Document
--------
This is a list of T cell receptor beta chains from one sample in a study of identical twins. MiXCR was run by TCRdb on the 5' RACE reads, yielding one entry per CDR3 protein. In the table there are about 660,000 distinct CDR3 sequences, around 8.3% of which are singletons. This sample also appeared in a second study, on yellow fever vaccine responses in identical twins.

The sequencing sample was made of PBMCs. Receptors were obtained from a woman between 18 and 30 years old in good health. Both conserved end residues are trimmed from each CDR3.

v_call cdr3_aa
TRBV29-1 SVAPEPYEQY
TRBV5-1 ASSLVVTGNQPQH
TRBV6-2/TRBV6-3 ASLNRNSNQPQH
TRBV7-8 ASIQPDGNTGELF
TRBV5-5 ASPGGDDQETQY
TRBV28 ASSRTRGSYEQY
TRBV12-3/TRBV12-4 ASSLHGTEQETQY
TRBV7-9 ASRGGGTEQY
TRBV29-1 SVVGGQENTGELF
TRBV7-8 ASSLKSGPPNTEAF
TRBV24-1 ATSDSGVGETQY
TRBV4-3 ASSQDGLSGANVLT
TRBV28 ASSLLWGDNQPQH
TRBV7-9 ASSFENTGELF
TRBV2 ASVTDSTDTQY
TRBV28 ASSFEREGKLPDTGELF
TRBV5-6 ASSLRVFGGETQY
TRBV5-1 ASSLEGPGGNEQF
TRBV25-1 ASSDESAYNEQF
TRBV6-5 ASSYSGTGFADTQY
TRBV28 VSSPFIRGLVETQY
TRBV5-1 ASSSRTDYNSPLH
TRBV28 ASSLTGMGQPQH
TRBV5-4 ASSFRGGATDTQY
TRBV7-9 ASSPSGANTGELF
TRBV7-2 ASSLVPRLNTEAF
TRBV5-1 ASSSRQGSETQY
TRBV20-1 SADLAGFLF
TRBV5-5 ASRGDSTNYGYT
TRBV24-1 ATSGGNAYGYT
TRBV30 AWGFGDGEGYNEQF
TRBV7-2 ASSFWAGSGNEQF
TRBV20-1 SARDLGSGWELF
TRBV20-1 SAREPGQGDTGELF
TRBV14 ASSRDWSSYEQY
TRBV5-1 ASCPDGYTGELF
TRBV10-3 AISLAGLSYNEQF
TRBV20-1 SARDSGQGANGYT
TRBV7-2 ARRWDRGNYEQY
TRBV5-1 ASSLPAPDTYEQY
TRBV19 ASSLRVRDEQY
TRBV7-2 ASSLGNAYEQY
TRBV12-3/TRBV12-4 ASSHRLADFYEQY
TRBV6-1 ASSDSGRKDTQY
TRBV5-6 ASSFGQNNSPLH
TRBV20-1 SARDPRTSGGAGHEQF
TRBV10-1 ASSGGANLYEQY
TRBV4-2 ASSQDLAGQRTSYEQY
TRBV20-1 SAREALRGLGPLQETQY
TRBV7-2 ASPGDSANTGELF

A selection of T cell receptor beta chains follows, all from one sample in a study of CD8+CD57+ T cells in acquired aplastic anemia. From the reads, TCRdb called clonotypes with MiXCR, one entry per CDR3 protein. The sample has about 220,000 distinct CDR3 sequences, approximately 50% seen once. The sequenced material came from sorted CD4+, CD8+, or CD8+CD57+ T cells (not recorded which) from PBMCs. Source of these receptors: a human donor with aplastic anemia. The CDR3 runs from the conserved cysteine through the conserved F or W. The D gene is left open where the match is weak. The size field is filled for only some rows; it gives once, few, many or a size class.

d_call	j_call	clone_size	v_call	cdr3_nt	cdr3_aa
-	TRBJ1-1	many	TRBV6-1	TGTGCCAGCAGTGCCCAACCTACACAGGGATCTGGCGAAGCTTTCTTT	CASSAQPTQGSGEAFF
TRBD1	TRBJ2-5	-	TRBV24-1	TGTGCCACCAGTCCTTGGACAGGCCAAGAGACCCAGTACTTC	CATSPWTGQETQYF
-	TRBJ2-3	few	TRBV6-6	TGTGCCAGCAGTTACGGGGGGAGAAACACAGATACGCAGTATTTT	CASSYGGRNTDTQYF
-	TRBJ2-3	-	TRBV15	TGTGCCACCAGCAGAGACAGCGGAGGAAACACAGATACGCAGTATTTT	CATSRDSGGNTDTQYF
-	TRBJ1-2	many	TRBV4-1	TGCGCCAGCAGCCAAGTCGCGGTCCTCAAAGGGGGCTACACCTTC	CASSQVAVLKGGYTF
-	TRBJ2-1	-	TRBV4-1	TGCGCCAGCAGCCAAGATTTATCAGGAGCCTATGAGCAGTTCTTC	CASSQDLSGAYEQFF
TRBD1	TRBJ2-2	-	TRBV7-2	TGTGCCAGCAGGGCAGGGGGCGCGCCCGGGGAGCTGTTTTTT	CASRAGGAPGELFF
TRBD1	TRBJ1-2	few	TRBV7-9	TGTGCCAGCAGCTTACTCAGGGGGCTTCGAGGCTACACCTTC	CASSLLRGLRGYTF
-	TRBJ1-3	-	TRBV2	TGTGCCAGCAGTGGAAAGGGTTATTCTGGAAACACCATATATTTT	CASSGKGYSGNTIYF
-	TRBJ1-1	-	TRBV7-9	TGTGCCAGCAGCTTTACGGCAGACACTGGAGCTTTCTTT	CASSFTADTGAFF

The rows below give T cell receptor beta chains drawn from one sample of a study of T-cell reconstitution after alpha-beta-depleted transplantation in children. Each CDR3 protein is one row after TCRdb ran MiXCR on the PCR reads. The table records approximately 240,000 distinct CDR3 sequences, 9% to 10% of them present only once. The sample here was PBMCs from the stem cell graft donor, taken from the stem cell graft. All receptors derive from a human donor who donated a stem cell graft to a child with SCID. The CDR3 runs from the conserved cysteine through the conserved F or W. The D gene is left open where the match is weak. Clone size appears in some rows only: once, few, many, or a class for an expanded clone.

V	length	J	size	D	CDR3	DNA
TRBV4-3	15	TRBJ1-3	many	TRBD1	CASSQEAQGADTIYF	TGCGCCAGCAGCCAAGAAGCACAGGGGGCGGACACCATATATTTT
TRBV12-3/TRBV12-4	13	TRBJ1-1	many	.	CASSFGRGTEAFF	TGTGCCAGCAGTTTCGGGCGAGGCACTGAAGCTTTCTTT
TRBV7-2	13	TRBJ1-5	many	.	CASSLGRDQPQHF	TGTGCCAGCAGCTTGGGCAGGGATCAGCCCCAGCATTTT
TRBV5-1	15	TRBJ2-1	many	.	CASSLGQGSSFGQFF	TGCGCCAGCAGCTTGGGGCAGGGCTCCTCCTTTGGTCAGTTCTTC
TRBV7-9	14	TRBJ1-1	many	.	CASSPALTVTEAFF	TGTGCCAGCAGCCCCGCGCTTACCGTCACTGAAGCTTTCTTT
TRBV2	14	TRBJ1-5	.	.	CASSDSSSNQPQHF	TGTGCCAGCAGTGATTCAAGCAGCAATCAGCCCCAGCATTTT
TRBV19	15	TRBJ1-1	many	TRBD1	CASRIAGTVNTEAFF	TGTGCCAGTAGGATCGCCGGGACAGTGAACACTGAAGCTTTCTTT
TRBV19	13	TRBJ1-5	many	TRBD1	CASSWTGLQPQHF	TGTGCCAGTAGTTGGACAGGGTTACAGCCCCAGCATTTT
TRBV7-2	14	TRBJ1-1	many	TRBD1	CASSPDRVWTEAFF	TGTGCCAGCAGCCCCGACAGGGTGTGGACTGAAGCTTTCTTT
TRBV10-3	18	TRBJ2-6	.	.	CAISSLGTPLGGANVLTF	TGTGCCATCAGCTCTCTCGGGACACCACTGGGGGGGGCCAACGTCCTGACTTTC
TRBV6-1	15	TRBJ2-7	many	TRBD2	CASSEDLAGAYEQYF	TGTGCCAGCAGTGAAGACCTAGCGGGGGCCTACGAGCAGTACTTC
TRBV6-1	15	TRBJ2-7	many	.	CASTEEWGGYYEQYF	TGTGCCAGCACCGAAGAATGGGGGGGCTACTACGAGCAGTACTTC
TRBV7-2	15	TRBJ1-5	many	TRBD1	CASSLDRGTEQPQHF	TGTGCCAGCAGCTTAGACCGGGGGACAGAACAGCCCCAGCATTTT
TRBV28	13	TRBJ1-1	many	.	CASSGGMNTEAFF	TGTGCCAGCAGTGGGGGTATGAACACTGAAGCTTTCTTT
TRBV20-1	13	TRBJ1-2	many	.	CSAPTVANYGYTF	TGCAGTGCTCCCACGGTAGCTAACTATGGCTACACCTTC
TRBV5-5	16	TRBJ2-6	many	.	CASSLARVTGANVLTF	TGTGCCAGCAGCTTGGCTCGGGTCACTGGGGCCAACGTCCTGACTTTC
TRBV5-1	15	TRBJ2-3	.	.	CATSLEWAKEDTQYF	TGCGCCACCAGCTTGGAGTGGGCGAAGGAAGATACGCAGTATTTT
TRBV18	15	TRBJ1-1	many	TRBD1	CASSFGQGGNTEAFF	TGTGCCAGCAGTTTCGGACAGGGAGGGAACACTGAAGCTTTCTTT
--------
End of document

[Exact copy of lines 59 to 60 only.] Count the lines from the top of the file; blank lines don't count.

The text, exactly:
-	TRBJ2-3	-	TRBV15	TGTGCCACCAGCAGAGACAGCGGAGGAAACACAGATACGCAGTATTTT	CATSRDSGGNTDTQYF
-	TRBJ1-2	many	TRBV4-1	TGCGCCAGCAGCCAAGTCGCGGTCCTCAAAGGGGGCTACACCTTC	CASSQVAVLKGGYTF